Thursday, January 30, 2014

Finding Forgiveness

Three years ago today my mom vanished into thin air. I know that is a harsh way to put it, but that is how it will always feel to me. One day we were joking about my boobs, a few days later she was gone.

In the days immediately following her death, I remember thinking if I just kept moving forward, I would feel better every day. After all, I'd spent the first few moments after I'd learned she was gone curled up on the kitchen floor, hysterical. It could only get better, right?

It took about three days to realize my naivety. I'd been taught in college that grief fit this nice pretty process of stages. I expected to move through them neatly, as if passing a test for each stage so I could reach the next and feel better.

Just in case you were wondering- that is complete bullshit. At least it was for me. Losing someone is so much more complicated than that. While I've never actually revisited the specific kitchen floor I occupied three years ago, I've accepted the fact that some days the kitchen, living room, bedroom or even bathroom floor might be the scene of a meltdown for no specific reason. I found myself nearly tearless at her first memorial, but in the last three years I've bawled my eyes out at the circus, cried so hard I've hyperventilated while running on a trail and sobbed my heart out while a friend walked down the aisle.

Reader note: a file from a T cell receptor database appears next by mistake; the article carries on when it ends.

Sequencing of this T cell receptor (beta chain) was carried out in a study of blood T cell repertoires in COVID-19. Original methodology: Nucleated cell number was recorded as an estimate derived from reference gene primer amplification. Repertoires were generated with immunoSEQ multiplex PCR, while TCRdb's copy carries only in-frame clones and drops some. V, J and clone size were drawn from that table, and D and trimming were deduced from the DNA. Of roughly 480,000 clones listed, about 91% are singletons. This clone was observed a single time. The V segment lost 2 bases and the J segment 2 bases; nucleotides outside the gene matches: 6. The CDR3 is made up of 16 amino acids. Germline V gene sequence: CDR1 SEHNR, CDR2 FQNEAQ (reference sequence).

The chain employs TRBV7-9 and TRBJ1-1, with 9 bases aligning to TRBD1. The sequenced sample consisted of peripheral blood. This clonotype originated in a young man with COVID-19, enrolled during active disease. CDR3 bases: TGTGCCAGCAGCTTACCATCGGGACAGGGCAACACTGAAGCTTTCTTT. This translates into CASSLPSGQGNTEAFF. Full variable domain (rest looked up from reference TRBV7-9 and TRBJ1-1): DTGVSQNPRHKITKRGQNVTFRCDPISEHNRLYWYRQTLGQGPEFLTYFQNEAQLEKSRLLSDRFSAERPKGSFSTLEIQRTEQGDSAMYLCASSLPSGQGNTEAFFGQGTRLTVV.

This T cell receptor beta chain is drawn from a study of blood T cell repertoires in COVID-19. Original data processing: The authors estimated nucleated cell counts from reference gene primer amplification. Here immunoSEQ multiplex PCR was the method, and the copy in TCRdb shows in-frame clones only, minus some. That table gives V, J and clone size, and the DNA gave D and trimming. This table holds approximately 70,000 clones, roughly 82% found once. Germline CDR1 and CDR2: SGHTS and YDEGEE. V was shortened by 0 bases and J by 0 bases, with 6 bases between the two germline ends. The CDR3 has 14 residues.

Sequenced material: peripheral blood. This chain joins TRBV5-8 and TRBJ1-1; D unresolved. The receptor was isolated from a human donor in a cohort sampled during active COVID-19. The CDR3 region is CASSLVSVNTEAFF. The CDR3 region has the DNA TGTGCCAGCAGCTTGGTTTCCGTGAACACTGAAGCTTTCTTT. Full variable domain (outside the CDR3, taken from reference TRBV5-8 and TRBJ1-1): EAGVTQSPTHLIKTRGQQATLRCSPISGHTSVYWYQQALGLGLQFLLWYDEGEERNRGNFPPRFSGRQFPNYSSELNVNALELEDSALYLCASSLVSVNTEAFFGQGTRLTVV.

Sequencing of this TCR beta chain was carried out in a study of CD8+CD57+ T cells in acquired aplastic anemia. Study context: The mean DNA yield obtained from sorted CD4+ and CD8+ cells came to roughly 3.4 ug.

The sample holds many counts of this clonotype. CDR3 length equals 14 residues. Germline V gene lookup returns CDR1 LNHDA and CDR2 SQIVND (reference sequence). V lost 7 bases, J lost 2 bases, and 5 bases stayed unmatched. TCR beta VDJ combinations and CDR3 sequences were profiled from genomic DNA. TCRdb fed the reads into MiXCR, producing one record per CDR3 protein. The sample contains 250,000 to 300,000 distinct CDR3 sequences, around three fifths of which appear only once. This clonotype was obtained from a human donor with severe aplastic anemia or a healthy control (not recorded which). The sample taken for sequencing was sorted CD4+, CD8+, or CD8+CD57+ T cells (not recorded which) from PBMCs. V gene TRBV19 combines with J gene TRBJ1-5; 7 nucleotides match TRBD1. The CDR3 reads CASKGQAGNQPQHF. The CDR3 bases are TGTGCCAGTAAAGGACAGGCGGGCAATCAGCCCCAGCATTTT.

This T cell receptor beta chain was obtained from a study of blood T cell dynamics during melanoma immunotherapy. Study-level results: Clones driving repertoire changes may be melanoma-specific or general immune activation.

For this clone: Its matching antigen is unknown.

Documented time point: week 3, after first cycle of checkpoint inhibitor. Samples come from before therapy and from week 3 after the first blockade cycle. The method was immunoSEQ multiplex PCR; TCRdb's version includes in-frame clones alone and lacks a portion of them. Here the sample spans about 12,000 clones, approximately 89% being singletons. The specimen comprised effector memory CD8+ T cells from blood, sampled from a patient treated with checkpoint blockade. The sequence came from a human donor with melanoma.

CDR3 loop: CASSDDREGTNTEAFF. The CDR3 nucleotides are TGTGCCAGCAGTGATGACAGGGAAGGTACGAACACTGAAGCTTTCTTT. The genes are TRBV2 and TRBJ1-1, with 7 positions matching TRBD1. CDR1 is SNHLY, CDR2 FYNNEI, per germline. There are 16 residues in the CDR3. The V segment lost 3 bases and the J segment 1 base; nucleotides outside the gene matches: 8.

I've discovered that grief isn't just yours to move through as you please. It fluctuates as others around you grieve as well, it rises up unexpectedly when you hear a song, it smacks you in the face on nearly every holiday. I've also found that, if you lose someone you love at the hands of another person, accident or not, it is difficult to not let your grief fluctuate with the actions of that person.

The night my mom died, my initial reaction toward that person (I'll call him FC because he was the fire commissioner) was compassion. Perhaps this was driven by selfish motives. Maybe even then I knew that it would be easier to move on if I could forgive him. I wanted to think he'd done something we all could've done- looked down to change the radio, answered his phone, been blinded for a second by the sun. After all, he was the fire commissioner so he must be a good guy right?

Within a few days, I found it much harder to find compassion. We learned that FC had caused numerous accidents in the past few years. In fact, the truck with which he hit my mom did not belong to him. He'd totalled his own in an earlier accident. Compassion was replaced with anger. The kitchen floor called my name.

Four months later, FC was officially charged with vehicular manslaughter. Anger was replaced with relief. Another three months passed and the charges were reduced to "over taking a passing a vehicle." FC received a $1000 fine and a six months suspended license. When I read this on the Manatee County Court Records website I was shocked when I scrolled to the bottom of the page. Where the accident had once been listed as fatal, it had been changed to non-fatal. As if that person he hit had......

vanished into thin air. 

The kitchen floor and I became good friends for awhile.